While seen as a letdown nationally, what the 2019 Bears team accomplished defensively was actually impressive, considering Hicks missed most of the season. They still finished in the top 10 in DVOA and yards allowed and top five in points allowed — just about one point per game more than they allowed in 2018. When you add in the complete failure of the offense to give them any help, the drop was not that far.

May signings are hardly ever big splashes, but the Bears ability to add Tashaun Gipson to the secondary could go down as one of the most important moves of the offseason. The Bears viewed Deon Bush and Ha Ha Clinton-Dix as similar players last year, to the point where Bush was stealing snaps from Clinton-Dix. But Gipson is a step up and a pretty sizable one at that.

While there are some injury concerns with Gipson, there’s no doubting his ability in coverage. The eight-year pro has 23 interceptions and 47 passes breakups. In Houston last year, he allowed an opponent passer rating of 55. That isn’t just better than what Bush and Clinton-Dix allowed in 2019, it’s significantly better than the 73 Adrian Amos allowed in 2018. Gipson was able to do this despite not having anywhere near the kind of supporting cast he’ll have in 2020.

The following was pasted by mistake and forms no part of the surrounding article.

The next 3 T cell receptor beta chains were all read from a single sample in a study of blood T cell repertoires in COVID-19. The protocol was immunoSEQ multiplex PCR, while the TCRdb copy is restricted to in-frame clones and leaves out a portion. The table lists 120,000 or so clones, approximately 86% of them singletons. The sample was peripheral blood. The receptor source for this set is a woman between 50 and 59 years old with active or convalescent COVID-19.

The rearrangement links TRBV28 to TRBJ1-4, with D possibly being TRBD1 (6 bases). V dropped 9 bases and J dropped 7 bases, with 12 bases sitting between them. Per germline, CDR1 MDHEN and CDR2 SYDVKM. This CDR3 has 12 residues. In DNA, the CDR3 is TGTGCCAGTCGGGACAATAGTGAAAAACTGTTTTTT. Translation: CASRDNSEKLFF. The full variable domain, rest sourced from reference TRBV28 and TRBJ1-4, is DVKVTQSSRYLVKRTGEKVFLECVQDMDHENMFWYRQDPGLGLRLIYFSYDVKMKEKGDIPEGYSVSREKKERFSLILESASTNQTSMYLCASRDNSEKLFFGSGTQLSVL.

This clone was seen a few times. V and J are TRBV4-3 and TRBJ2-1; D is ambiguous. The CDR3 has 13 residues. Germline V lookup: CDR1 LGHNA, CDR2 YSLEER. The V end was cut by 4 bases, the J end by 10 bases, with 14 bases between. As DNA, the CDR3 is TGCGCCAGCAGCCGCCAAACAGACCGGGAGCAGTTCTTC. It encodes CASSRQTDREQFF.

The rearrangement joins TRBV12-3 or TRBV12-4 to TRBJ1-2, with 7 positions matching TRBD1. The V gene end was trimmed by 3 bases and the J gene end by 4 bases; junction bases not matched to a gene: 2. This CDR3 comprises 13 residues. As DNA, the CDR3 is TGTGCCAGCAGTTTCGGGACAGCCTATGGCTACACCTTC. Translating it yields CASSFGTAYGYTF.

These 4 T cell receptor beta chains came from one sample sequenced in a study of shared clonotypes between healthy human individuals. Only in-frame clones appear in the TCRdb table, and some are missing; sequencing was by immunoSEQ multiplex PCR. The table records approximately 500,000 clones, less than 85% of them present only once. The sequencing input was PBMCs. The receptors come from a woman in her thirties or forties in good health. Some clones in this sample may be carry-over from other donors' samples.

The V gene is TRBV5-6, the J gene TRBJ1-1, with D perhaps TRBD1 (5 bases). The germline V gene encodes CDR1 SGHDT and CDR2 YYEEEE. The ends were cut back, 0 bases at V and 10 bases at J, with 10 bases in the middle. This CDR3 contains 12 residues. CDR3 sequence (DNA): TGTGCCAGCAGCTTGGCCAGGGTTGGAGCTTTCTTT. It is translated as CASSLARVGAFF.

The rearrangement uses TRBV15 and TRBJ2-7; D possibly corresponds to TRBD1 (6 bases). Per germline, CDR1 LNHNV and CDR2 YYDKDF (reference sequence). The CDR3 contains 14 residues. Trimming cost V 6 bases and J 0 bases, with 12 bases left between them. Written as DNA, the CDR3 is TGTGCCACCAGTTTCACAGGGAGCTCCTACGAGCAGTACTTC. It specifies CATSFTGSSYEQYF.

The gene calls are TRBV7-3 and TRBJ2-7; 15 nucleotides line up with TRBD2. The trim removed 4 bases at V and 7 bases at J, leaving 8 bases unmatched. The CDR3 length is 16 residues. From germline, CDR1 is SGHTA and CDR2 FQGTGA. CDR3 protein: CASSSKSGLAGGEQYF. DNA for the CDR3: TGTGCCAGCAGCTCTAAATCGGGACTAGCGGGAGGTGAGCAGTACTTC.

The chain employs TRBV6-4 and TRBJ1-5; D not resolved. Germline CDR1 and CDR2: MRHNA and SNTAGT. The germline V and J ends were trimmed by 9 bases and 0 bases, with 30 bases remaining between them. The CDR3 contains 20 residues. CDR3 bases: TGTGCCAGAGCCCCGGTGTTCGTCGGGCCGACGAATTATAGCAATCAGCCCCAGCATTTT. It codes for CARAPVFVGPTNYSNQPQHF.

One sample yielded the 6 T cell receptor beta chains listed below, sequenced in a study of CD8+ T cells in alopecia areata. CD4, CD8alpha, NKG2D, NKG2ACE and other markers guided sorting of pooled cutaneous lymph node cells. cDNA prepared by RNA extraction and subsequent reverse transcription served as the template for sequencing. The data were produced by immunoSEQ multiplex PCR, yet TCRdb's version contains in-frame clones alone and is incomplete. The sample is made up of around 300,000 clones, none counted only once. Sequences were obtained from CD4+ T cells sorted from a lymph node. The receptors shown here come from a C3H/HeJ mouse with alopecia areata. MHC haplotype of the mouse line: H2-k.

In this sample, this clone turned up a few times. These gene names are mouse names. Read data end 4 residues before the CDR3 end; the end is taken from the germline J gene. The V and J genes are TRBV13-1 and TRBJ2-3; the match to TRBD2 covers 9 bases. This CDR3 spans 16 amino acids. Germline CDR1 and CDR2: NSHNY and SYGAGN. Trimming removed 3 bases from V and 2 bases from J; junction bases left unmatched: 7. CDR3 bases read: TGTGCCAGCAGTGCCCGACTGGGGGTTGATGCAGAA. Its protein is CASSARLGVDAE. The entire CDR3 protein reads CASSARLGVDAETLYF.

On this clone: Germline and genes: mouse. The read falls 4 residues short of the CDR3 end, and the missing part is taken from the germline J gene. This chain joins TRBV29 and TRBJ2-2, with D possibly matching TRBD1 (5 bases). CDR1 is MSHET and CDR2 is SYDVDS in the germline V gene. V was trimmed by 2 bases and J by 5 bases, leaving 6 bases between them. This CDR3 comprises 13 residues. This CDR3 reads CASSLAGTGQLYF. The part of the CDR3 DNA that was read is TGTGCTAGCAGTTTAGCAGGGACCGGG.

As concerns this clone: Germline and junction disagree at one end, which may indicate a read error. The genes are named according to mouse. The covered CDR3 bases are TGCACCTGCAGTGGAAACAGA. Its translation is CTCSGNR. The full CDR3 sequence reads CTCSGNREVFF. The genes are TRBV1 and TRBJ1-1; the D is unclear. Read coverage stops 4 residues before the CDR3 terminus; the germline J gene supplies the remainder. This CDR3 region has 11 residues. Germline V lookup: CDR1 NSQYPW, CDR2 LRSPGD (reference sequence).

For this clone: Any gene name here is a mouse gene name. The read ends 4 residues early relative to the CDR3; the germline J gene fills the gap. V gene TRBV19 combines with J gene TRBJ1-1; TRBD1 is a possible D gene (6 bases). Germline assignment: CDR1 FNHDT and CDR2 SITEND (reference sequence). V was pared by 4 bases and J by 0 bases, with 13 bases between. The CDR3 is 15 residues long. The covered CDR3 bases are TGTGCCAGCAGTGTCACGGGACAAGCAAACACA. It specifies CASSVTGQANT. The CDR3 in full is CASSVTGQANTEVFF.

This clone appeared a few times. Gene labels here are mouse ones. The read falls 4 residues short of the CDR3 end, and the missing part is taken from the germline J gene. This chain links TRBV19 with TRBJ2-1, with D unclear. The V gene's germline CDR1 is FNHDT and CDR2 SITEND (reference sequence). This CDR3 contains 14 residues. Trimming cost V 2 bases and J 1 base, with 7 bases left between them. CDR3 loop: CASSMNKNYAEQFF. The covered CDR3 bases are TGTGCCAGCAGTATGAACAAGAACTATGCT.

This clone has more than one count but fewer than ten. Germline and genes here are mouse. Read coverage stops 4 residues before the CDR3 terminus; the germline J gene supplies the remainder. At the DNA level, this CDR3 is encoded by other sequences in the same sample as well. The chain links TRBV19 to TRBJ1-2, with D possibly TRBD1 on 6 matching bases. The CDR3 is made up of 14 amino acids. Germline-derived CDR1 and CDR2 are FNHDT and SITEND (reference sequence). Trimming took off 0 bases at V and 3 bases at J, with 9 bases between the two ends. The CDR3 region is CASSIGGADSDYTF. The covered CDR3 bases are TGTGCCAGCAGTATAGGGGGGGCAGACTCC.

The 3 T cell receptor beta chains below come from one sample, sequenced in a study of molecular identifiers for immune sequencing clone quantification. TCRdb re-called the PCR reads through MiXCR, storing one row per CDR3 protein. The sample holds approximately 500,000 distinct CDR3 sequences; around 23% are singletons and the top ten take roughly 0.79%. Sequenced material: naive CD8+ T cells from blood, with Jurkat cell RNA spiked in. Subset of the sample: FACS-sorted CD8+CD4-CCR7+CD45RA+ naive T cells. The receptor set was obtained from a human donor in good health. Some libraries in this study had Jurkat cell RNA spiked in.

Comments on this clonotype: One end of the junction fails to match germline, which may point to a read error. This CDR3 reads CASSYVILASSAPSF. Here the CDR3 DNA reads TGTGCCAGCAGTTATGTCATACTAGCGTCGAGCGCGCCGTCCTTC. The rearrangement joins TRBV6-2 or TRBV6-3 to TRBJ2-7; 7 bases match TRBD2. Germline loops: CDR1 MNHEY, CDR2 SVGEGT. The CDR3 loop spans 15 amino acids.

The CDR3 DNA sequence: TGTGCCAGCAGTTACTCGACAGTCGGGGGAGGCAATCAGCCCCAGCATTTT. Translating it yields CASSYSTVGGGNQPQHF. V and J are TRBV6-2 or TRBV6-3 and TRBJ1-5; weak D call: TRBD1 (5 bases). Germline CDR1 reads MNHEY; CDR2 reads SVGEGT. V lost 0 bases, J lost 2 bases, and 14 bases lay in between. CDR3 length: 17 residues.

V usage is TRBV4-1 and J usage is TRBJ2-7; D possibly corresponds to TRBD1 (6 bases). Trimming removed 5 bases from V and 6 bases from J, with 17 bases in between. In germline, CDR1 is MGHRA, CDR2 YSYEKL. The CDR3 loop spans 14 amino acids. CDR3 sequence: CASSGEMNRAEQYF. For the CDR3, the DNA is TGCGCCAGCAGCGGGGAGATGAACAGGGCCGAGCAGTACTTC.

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At 3-3, the 2019 Season is Not Lost With Ten Games Remaining

| October 23rd, 2019


The argument could be simply made.

“Hey, the Bears were 3-3 last season and look how that turned out!”

It’d be hard to argue against because it is factually correct. But all 3-3s are not created equal and the story of the first six games of this Chicago Bears season is not their record. It is the futility of the quarterback and the questions now surrounding the most important position in sports moving forward.

But even now that we know Mitch Trubisky is not the guy, that does not mean these final ten games of the 2019 campaign get discarded into the “playing out the string” bin. While the Bears are very, very unlikely to reach the lofty heights many of us expected, this season can still be a successful one.

How?


Win More Than You Lose